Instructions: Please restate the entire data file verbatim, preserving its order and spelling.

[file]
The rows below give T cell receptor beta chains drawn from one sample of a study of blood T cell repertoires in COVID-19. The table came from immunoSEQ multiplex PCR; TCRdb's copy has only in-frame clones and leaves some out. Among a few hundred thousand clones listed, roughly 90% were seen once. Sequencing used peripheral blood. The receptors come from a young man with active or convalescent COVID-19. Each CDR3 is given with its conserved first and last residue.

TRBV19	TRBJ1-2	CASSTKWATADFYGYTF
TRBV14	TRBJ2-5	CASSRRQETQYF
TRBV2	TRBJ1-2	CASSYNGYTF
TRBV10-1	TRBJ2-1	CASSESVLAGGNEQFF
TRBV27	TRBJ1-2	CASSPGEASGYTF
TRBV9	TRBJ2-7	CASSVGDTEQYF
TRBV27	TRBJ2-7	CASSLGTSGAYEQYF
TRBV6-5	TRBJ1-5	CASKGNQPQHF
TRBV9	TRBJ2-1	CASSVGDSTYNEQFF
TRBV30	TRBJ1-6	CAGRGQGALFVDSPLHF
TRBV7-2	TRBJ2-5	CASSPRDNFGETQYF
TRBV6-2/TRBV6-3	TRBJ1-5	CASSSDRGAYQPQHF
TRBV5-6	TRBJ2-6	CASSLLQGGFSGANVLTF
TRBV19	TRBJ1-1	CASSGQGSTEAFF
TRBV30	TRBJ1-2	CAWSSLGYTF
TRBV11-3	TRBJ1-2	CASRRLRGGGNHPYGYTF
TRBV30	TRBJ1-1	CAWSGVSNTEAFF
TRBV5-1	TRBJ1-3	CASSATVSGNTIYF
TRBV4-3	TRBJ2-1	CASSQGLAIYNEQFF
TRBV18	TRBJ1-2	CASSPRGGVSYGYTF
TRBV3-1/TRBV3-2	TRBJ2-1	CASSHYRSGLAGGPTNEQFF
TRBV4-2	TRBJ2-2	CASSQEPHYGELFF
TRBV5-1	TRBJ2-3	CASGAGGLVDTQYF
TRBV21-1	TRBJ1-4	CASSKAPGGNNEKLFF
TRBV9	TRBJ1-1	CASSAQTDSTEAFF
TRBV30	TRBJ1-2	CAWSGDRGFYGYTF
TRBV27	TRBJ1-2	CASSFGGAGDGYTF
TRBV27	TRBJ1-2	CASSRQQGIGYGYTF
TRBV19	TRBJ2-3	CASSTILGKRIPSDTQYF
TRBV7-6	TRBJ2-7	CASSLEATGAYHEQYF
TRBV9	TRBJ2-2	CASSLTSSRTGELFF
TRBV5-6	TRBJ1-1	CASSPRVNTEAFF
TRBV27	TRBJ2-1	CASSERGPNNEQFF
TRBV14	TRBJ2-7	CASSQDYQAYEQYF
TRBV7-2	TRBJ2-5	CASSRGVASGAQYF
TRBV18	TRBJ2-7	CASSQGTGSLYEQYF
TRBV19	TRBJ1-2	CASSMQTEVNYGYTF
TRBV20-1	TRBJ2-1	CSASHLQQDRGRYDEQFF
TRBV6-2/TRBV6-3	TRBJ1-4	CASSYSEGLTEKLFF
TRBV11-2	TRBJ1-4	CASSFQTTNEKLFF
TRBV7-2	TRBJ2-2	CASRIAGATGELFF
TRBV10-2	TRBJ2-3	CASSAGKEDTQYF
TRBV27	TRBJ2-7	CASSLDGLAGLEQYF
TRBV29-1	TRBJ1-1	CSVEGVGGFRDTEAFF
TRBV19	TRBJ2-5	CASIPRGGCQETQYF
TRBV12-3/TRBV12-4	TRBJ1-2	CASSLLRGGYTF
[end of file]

The rows below give T cell receptor beta chains drawn from one sample of a study of blood T cell repertoires in COVID-19. The table came from immunoSEQ multiplex PCR; TCRdb's copy has only in-frame clones and leaves some out. Among a few hundred thousand clones listed, roughly 90% were seen once. Sequencing used peripheral blood. The receptors come from a young man with active or convalescent COVID-19. Each CDR3 is given with its conserved first and last residue.

TRBV19	TRBJ1-2	CASSTKWATADFYGYTF
TRBV14	TRBJ2-5	CASSRRQETQYF
TRBV2	TRBJ1-2	CASSYNGYTF
TRBV10-1	TRBJ2-1	CASSESVLAGGNEQFF
TRBV27	TRBJ1-2	CASSPGEASGYTF
TRBV9	TRBJ2-7	CASSVGDTEQYF
TRBV27	TRBJ2-7	CASSLGTSGAYEQYF
TRBV6-5	TRBJ1-5	CASKGNQPQHF
TRBV9	TRBJ2-1	CASSVGDSTYNEQFF
TRBV30	TRBJ1-6	CAGRGQGALFVDSPLHF
TRBV7-2	TRBJ2-5	CASSPRDNFGETQYF
TRBV6-2/TRBV6-3	TRBJ1-5	CASSSDRGAYQPQHF
TRBV5-6	TRBJ2-6	CASSLLQGGFSGANVLTF
TRBV19	TRBJ1-1	CASSGQGSTEAFF
TRBV30	TRBJ1-2	CAWSSLGYTF
TRBV11-3	TRBJ1-2	CASRRLRGGGNHPYGYTF
TRBV30	TRBJ1-1	CAWSGVSNTEAFF
TRBV5-1	TRBJ1-3	CASSATVSGNTIYF
TRBV4-3	TRBJ2-1	CASSQGLAIYNEQFF
TRBV18	TRBJ1-2	CASSPRGGVSYGYTF
TRBV3-1/TRBV3-2	TRBJ2-1	CASSHYRSGLAGGPTNEQFF
TRBV4-2	TRBJ2-2	CASSQEPHYGELFF
TRBV5-1	TRBJ2-3	CASGAGGLVDTQYF
TRBV21-1	TRBJ1-4	CASSKAPGGNNEKLFF
TRBV9	TRBJ1-1	CASSAQTDSTEAFF
TRBV30	TRBJ1-2	CAWSGDRGFYGYTF
TRBV27	TRBJ1-2	CASSFGGAGDGYTF
TRBV27	TRBJ1-2	CASSRQQGIGYGYTF
TRBV19	TRBJ2-3	CASSTILGKRIPSDTQYF
TRBV7-6	TRBJ2-7	CASSLEATGAYHEQYF
TRBV9	TRBJ2-2	CASSLTSSRTGELFF
TRBV5-6	TRBJ1-1	CASSPRVNTEAFF
TRBV27	TRBJ2-1	CASSERGPNNEQFF
TRBV14	TRBJ2-7	CASSQDYQAYEQYF
TRBV7-2	TRBJ2-5	CASSRGVASGAQYF
TRBV18	TRBJ2-7	CASSQGTGSLYEQYF
TRBV19	TRBJ1-2	CASSMQTEVNYGYTF
TRBV20-1	TRBJ2-1	CSASHLQQDRGRYDEQFF
TRBV6-2/TRBV6-3	TRBJ1-4	CASSYSEGLTEKLFF
TRBV11-2	TRBJ1-4	CASSFQTTNEKLFF
TRBV7-2	TRBJ2-2	CASRIAGATGELFF
TRBV10-2	TRBJ2-3	CASSAGKEDTQYF
TRBV27	TRBJ2-7	CASSLDGLAGLEQYF
TRBV29-1	TRBJ1-1	CSVEGVGGFRDTEAFF
TRBV19	TRBJ2-5	CASIPRGGCQETQYF
TRBV12-3/TRBV12-4	TRBJ1-2	CASSLLRGGYTF